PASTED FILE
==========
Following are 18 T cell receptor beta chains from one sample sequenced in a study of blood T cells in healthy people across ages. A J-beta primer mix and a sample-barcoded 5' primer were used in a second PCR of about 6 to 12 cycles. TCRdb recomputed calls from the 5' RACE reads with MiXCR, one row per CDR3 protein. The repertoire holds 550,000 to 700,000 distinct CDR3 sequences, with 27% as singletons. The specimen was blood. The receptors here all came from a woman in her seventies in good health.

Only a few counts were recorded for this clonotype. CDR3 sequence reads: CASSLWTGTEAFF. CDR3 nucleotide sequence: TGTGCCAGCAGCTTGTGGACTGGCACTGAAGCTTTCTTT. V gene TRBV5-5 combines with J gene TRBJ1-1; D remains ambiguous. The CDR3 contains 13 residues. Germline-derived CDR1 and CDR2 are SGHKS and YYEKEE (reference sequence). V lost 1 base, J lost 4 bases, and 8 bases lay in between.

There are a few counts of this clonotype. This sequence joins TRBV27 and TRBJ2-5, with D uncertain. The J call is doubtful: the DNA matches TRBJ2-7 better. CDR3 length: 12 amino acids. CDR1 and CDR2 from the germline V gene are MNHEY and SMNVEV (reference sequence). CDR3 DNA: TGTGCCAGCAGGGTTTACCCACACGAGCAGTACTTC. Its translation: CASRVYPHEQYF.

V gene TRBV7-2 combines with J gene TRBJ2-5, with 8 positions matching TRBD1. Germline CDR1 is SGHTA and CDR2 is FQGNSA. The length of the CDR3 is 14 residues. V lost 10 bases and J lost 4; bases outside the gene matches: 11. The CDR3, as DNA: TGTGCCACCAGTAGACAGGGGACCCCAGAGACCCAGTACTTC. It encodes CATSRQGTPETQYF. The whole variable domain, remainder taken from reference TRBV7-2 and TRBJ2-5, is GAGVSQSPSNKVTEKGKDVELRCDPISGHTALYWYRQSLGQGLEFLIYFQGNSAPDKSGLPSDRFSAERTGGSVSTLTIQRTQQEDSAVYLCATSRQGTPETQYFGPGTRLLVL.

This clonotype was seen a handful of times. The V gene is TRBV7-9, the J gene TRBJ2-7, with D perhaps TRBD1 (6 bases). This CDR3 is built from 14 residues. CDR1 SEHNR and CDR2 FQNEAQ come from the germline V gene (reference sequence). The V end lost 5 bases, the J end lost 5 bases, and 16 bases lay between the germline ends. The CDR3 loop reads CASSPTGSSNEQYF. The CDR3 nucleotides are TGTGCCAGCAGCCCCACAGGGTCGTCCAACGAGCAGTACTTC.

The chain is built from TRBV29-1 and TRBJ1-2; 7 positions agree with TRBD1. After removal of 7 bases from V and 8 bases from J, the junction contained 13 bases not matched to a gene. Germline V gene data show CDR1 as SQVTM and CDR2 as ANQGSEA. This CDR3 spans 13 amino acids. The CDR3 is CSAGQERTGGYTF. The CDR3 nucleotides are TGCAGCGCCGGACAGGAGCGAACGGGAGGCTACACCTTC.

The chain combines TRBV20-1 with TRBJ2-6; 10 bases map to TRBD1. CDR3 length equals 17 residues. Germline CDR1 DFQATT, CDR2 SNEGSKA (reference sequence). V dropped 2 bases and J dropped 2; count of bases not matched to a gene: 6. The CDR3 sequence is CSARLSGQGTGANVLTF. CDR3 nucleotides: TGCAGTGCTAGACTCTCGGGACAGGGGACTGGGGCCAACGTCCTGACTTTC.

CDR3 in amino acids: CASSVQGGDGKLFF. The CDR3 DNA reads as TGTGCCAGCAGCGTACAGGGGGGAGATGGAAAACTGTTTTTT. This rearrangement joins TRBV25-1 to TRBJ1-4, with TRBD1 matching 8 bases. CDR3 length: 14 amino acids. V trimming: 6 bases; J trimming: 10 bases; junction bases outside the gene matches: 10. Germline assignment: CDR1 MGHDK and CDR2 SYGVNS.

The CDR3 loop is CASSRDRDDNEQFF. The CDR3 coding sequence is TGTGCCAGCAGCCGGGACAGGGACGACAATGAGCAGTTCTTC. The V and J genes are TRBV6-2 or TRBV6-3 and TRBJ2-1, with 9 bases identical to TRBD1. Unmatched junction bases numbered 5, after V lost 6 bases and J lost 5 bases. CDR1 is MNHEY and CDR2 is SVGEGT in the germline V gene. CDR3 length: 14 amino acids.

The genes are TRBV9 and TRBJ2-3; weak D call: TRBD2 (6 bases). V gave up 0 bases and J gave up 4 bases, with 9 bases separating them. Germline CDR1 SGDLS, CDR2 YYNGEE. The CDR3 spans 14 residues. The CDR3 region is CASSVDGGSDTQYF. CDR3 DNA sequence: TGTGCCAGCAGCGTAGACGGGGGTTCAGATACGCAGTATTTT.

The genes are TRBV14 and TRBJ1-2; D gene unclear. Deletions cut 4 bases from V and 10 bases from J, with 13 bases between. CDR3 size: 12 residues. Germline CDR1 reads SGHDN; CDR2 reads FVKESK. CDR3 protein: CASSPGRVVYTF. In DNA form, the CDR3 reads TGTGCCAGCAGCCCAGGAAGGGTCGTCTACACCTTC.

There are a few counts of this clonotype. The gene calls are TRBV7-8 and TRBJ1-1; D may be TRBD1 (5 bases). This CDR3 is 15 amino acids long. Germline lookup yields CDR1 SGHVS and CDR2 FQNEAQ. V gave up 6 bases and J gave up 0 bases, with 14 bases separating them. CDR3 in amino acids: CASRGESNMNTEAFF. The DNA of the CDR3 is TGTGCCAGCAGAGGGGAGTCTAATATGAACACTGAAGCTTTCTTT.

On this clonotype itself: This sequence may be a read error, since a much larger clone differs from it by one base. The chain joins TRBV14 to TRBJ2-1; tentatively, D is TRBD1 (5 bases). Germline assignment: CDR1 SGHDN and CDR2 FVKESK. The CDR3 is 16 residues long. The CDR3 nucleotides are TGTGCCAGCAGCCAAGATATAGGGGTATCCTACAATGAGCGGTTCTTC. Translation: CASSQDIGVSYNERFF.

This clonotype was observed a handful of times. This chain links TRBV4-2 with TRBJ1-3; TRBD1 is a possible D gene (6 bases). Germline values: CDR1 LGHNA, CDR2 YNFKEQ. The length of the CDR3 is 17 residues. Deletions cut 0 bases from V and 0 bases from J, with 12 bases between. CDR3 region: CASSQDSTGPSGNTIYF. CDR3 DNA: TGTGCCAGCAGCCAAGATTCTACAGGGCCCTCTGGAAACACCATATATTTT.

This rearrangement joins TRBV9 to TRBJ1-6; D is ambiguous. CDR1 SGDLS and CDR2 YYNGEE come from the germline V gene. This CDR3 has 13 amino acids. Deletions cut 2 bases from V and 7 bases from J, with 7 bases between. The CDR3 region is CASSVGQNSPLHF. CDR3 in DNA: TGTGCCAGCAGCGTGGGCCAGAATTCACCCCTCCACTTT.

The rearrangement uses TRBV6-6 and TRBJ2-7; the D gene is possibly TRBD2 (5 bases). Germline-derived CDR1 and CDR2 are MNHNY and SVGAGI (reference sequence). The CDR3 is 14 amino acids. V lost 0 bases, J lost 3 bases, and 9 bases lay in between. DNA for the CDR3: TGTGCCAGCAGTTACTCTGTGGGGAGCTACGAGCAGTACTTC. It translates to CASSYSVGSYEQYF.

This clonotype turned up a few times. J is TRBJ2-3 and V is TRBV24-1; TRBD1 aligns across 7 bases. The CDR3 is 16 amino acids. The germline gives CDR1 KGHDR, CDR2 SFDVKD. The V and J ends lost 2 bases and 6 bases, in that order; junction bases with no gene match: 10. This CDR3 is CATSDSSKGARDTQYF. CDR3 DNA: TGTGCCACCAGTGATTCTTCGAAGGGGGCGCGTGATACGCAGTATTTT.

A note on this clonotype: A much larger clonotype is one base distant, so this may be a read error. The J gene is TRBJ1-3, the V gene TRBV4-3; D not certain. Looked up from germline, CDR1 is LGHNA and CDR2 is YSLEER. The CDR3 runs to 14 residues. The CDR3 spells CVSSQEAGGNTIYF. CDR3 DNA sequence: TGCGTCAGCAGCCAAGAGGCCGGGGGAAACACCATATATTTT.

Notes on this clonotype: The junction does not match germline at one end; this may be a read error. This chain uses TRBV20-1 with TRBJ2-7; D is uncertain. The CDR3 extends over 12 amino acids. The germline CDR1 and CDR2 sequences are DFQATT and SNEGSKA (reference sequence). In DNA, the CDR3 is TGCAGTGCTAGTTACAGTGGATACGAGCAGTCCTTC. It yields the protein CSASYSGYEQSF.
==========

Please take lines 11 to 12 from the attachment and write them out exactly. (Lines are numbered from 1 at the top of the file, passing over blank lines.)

The genes are TRBV14 and TRBJ1-2; D gene unclear. Deletions cut 4 bases from V and 10 bases from J, with 13 bases between. CDR3 size: 12 residues. Germline CDR1 reads SGHDN; CDR2 reads FVKESK. CDR3 protein: CASSPGRVVYTF. In DNA form, the CDR3 reads TGTGCCAGCAGCCCAGGAAGGGTCGTCTACACCTTC.

There are a few counts of this clonotype. The gene calls are TRBV7-8 and TRBJ1-1; D may be TRBD1 (5 bases). This CDR3 is 15 amino acids long. Germline lookup yields CDR1 SGHVS and CDR2 FQNEAQ. V gave up 6 bases and J gave up 0 bases, with 14 bases separating them. CDR3 in amino acids: CASRGESNMNTEAFF. The DNA of the CDR3 is TGTGCCAGCAGAGGGGAGTCTAATATGAACACTGAAGCTTTCTTT.